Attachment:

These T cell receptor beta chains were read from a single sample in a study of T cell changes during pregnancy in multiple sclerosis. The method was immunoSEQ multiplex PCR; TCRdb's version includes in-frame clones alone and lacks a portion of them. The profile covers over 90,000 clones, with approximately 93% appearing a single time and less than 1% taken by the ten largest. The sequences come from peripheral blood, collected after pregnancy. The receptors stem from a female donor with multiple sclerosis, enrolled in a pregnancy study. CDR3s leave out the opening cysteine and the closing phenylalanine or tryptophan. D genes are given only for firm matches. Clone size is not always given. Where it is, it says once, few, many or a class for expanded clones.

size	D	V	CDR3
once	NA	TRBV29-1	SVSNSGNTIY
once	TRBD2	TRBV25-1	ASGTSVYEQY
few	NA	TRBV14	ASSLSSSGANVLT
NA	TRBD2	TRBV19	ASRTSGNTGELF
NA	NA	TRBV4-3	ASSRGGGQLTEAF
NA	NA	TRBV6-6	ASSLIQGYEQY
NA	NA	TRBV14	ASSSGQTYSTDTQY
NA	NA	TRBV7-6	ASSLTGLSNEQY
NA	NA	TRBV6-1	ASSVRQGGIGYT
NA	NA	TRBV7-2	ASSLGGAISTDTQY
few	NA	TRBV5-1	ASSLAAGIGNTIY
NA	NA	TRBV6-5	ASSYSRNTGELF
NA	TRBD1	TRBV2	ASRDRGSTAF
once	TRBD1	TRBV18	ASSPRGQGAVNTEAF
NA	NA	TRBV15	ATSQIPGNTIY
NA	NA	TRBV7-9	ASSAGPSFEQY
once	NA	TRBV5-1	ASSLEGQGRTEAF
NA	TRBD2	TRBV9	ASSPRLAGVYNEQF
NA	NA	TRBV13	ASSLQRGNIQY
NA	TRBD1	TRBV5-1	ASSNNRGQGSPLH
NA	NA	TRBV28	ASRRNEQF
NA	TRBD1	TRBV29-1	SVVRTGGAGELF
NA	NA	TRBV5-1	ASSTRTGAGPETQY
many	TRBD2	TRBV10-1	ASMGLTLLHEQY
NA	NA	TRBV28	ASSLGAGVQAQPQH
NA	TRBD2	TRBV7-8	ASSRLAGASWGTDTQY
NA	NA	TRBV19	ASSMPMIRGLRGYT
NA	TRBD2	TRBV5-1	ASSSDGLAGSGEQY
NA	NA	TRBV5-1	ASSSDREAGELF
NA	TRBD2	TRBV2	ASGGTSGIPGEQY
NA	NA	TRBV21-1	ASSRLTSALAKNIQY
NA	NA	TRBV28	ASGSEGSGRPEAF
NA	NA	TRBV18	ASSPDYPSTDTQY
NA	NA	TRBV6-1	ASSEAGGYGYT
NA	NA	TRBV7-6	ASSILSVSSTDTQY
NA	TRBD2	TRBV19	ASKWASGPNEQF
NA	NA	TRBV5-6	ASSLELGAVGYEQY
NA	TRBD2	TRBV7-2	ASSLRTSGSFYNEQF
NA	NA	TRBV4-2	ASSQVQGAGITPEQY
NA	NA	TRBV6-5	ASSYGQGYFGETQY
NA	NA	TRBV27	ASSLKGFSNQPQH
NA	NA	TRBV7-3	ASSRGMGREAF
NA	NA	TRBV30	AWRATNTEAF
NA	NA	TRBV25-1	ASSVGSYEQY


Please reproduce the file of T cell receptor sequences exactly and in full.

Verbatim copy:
These T cell receptor beta chains were read from a single sample in a study of T cell changes during pregnancy in multiple sclerosis. The method was immunoSEQ multiplex PCR; TCRdb's version includes in-frame clones alone and lacks a portion of them. The profile covers over 90,000 clones, with approximately 93% appearing a single time and less than 1% taken by the ten largest. The sequences come from peripheral blood, collected after pregnancy. The receptors stem from a female donor with multiple sclerosis, enrolled in a pregnancy study. CDR3s leave out the opening cysteine and the closing phenylalanine or tryptophan. D genes are given only for firm matches. Clone size is not always given. Where it is, it says once, few, many or a class for expanded clones.

size	D	V	CDR3
once	NA	TRBV29-1	SVSNSGNTIY
once	TRBD2	TRBV25-1	ASGTSVYEQY
few	NA	TRBV14	ASSLSSSGANVLT
NA	TRBD2	TRBV19	ASRTSGNTGELF
NA	NA	TRBV4-3	ASSRGGGQLTEAF
NA	NA	TRBV6-6	ASSLIQGYEQY
NA	NA	TRBV14	ASSSGQTYSTDTQY
NA	NA	TRBV7-6	ASSLTGLSNEQY
NA	NA	TRBV6-1	ASSVRQGGIGYT
NA	NA	TRBV7-2	ASSLGGAISTDTQY
few	NA	TRBV5-1	ASSLAAGIGNTIY
NA	NA	TRBV6-5	ASSYSRNTGELF
NA	TRBD1	TRBV2	ASRDRGSTAF
once	TRBD1	TRBV18	ASSPRGQGAVNTEAF
NA	NA	TRBV15	ATSQIPGNTIY
NA	NA	TRBV7-9	ASSAGPSFEQY
once	NA	TRBV5-1	ASSLEGQGRTEAF
NA	TRBD2	TRBV9	ASSPRLAGVYNEQF
NA	NA	TRBV13	ASSLQRGNIQY
NA	TRBD1	TRBV5-1	ASSNNRGQGSPLH
NA	NA	TRBV28	ASRRNEQF
NA	TRBD1	TRBV29-1	SVVRTGGAGELF
NA	NA	TRBV5-1	ASSTRTGAGPETQY
many	TRBD2	TRBV10-1	ASMGLTLLHEQY
NA	NA	TRBV28	ASSLGAGVQAQPQH
NA	TRBD2	TRBV7-8	ASSRLAGASWGTDTQY
NA	NA	TRBV19	ASSMPMIRGLRGYT
NA	TRBD2	TRBV5-1	ASSSDGLAGSGEQY
NA	NA	TRBV5-1	ASSSDREAGELF
NA	TRBD2	TRBV2	ASGGTSGIPGEQY
NA	NA	TRBV21-1	ASSRLTSALAKNIQY
NA	NA	TRBV28	ASGSEGSGRPEAF
NA	NA	TRBV18	ASSPDYPSTDTQY
NA	NA	TRBV6-1	ASSEAGGYGYT
NA	NA	TRBV7-6	ASSILSVSSTDTQY
NA	TRBD2	TRBV19	ASKWASGPNEQF
NA	NA	TRBV5-6	ASSLELGAVGYEQY
NA	TRBD2	TRBV7-2	ASSLRTSGSFYNEQF
NA	NA	TRBV4-2	ASSQVQGAGITPEQY
NA	NA	TRBV6-5	ASSYGQGYFGETQY
NA	NA	TRBV27	ASSLKGFSNQPQH
NA	NA	TRBV7-3	ASSRGMGREAF
NA	NA	TRBV30	AWRATNTEAF
NA	NA	TRBV25-1	ASSVGSYEQY